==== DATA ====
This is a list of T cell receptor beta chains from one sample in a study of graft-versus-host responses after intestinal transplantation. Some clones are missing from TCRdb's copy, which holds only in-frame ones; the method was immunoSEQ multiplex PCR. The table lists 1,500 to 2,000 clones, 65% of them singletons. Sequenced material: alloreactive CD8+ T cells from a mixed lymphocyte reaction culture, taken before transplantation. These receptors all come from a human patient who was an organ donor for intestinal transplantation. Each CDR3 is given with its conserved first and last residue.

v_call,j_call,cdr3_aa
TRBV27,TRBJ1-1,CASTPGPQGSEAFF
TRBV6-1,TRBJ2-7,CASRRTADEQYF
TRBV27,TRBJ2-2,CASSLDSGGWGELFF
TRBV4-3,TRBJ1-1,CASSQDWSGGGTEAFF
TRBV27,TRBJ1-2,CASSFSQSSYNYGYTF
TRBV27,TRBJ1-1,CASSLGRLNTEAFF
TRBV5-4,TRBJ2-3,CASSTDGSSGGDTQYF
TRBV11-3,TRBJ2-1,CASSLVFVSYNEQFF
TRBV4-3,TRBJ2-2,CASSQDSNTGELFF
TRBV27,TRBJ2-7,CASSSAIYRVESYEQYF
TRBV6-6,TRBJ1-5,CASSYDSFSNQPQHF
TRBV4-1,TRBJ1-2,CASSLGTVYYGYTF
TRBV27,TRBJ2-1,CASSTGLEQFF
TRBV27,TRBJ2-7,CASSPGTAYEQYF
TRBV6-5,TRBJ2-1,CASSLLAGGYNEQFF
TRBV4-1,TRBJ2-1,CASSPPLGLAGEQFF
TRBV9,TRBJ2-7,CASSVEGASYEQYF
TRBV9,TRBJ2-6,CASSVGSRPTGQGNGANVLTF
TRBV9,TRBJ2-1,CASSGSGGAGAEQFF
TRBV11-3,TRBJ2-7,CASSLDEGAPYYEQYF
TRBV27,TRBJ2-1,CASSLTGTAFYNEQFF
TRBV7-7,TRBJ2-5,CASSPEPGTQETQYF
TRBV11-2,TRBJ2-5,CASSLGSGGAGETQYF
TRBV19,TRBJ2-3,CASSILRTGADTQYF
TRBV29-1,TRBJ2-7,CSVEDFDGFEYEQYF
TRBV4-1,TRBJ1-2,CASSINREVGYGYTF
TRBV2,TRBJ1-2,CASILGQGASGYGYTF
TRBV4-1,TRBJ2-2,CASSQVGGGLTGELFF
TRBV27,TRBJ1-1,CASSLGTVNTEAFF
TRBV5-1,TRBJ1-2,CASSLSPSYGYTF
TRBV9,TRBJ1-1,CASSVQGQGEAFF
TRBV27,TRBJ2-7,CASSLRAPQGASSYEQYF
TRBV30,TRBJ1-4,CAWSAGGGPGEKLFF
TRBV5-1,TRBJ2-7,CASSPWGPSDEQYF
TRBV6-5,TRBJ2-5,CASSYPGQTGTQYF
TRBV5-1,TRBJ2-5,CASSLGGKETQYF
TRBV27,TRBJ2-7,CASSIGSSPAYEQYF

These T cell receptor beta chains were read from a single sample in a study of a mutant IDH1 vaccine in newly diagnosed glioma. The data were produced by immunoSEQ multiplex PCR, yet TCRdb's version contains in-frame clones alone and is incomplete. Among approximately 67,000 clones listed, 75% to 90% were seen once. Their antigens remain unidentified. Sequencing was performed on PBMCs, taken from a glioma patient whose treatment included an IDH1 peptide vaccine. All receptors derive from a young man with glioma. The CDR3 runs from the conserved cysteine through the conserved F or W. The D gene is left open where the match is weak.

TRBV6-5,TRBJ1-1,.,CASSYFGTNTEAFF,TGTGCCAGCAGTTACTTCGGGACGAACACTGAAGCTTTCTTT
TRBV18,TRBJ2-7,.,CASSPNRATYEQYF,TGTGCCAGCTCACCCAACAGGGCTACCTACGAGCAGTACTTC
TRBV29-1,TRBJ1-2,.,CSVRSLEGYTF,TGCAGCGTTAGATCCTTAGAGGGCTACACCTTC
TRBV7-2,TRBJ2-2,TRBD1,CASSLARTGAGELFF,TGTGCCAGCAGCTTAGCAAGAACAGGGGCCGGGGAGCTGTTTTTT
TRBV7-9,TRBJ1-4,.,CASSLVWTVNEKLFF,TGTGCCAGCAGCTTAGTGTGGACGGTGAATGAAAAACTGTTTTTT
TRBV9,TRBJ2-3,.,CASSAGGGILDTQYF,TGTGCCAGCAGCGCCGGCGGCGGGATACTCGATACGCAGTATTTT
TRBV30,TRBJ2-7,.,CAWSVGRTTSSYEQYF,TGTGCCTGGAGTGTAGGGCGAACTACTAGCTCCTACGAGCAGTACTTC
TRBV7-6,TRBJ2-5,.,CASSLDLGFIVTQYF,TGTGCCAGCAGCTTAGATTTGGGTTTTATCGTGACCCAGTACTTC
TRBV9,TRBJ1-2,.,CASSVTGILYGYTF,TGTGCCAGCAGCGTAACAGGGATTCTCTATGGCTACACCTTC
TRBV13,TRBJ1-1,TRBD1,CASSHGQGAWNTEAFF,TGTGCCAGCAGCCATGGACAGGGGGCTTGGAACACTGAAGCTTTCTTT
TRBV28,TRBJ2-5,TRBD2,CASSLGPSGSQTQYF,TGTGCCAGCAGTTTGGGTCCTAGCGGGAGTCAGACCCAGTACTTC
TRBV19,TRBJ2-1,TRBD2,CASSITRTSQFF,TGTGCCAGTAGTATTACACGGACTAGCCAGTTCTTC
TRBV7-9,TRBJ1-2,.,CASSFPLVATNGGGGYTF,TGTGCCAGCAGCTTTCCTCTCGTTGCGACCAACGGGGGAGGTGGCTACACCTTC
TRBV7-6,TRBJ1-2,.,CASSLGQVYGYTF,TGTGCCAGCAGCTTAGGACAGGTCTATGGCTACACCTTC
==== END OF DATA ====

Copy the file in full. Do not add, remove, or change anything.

This is a list of T cell receptor beta chains from one sample in a study of graft-versus-host responses after intestinal transplantation. Some clones are missing from TCRdb's copy, which holds only in-frame ones; the method was immunoSEQ multiplex PCR. The table lists 1,500 to 2,000 clones, 65% of them singletons. Sequenced material: alloreactive CD8+ T cells from a mixed lymphocyte reaction culture, taken before transplantation. These receptors all come from a human patient who was an organ donor for intestinal transplantation. Each CDR3 is given with its conserved first and last residue.

v_call,j_call,cdr3_aa
TRBV27,TRBJ1-1,CASTPGPQGSEAFF
TRBV6-1,TRBJ2-7,CASRRTADEQYF
TRBV27,TRBJ2-2,CASSLDSGGWGELFF
TRBV4-3,TRBJ1-1,CASSQDWSGGGTEAFF
TRBV27,TRBJ1-2,CASSFSQSSYNYGYTF
TRBV27,TRBJ1-1,CASSLGRLNTEAFF
TRBV5-4,TRBJ2-3,CASSTDGSSGGDTQYF
TRBV11-3,TRBJ2-1,CASSLVFVSYNEQFF
TRBV4-3,TRBJ2-2,CASSQDSNTGELFF
TRBV27,TRBJ2-7,CASSSAIYRVESYEQYF
TRBV6-6,TRBJ1-5,CASSYDSFSNQPQHF
TRBV4-1,TRBJ1-2,CASSLGTVYYGYTF
TRBV27,TRBJ2-1,CASSTGLEQFF
TRBV27,TRBJ2-7,CASSPGTAYEQYF
TRBV6-5,TRBJ2-1,CASSLLAGGYNEQFF
TRBV4-1,TRBJ2-1,CASSPPLGLAGEQFF
TRBV9,TRBJ2-7,CASSVEGASYEQYF
TRBV9,TRBJ2-6,CASSVGSRPTGQGNGANVLTF
TRBV9,TRBJ2-1,CASSGSGGAGAEQFF
TRBV11-3,TRBJ2-7,CASSLDEGAPYYEQYF
TRBV27,TRBJ2-1,CASSLTGTAFYNEQFF
TRBV7-7,TRBJ2-5,CASSPEPGTQETQYF
TRBV11-2,TRBJ2-5,CASSLGSGGAGETQYF
TRBV19,TRBJ2-3,CASSILRTGADTQYF
TRBV29-1,TRBJ2-7,CSVEDFDGFEYEQYF
TRBV4-1,TRBJ1-2,CASSINREVGYGYTF
TRBV2,TRBJ1-2,CASILGQGASGYGYTF
TRBV4-1,TRBJ2-2,CASSQVGGGLTGELFF
TRBV27,TRBJ1-1,CASSLGTVNTEAFF
TRBV5-1,TRBJ1-2,CASSLSPSYGYTF
TRBV9,TRBJ1-1,CASSVQGQGEAFF
TRBV27,TRBJ2-7,CASSLRAPQGASSYEQYF
TRBV30,TRBJ1-4,CAWSAGGGPGEKLFF
TRBV5-1,TRBJ2-7,CASSPWGPSDEQYF
TRBV6-5,TRBJ2-5,CASSYPGQTGTQYF
TRBV5-1,TRBJ2-5,CASSLGGKETQYF
TRBV27,TRBJ2-7,CASSIGSSPAYEQYF

These T cell receptor beta chains were read from a single sample in a study of a mutant IDH1 vaccine in newly diagnosed glioma. The data were produced by immunoSEQ multiplex PCR, yet TCRdb's version contains in-frame clones alone and is incomplete. Among approximately 67,000 clones listed, 75% to 90% were seen once. Their antigens remain unidentified. Sequencing was performed on PBMCs, taken from a glioma patient whose treatment included an IDH1 peptide vaccine. All receptors derive from a young man with glioma. The CDR3 runs from the conserved cysteine through the conserved F or W. The D gene is left open where the match is weak.

TRBV6-5,TRBJ1-1,.,CASSYFGTNTEAFF,TGTGCCAGCAGTTACTTCGGGACGAACACTGAAGCTTTCTTT
TRBV18,TRBJ2-7,.,CASSPNRATYEQYF,TGTGCCAGCTCACCCAACAGGGCTACCTACGAGCAGTACTTC
TRBV29-1,TRBJ1-2,.,CSVRSLEGYTF,TGCAGCGTTAGATCCTTAGAGGGCTACACCTTC
TRBV7-2,TRBJ2-2,TRBD1,CASSLARTGAGELFF,TGTGCCAGCAGCTTAGCAAGAACAGGGGCCGGGGAGCTGTTTTTT
TRBV7-9,TRBJ1-4,.,CASSLVWTVNEKLFF,TGTGCCAGCAGCTTAGTGTGGACGGTGAATGAAAAACTGTTTTTT
TRBV9,TRBJ2-3,.,CASSAGGGILDTQYF,TGTGCCAGCAGCGCCGGCGGCGGGATACTCGATACGCAGTATTTT
TRBV30,TRBJ2-7,.,CAWSVGRTTSSYEQYF,TGTGCCTGGAGTGTAGGGCGAACTACTAGCTCCTACGAGCAGTACTTC
TRBV7-6,TRBJ2-5,.,CASSLDLGFIVTQYF,TGTGCCAGCAGCTTAGATTTGGGTTTTATCGTGACCCAGTACTTC
TRBV9,TRBJ1-2,.,CASSVTGILYGYTF,TGTGCCAGCAGCGTAACAGGGATTCTCTATGGCTACACCTTC
TRBV13,TRBJ1-1,TRBD1,CASSHGQGAWNTEAFF,TGTGCCAGCAGCCATGGACAGGGGGCTTGGAACACTGAAGCTTTCTTT
TRBV28,TRBJ2-5,TRBD2,CASSLGPSGSQTQYF,TGTGCCAGCAGTTTGGGTCCTAGCGGGAGTCAGACCCAGTACTTC
TRBV19,TRBJ2-1,TRBD2,CASSITRTSQFF,TGTGCCAGTAGTATTACACGGACTAGCCAGTTCTTC
TRBV7-9,TRBJ1-2,.,CASSFPLVATNGGGGYTF,TGTGCCAGCAGCTTTCCTCTCGTTGCGACCAACGGGGGAGGTGGCTACACCTTC
TRBV7-6,TRBJ1-2,.,CASSLGQVYGYTF,TGTGCCAGCAGCTTAGGACAGGTCTATGGCTACACCTTC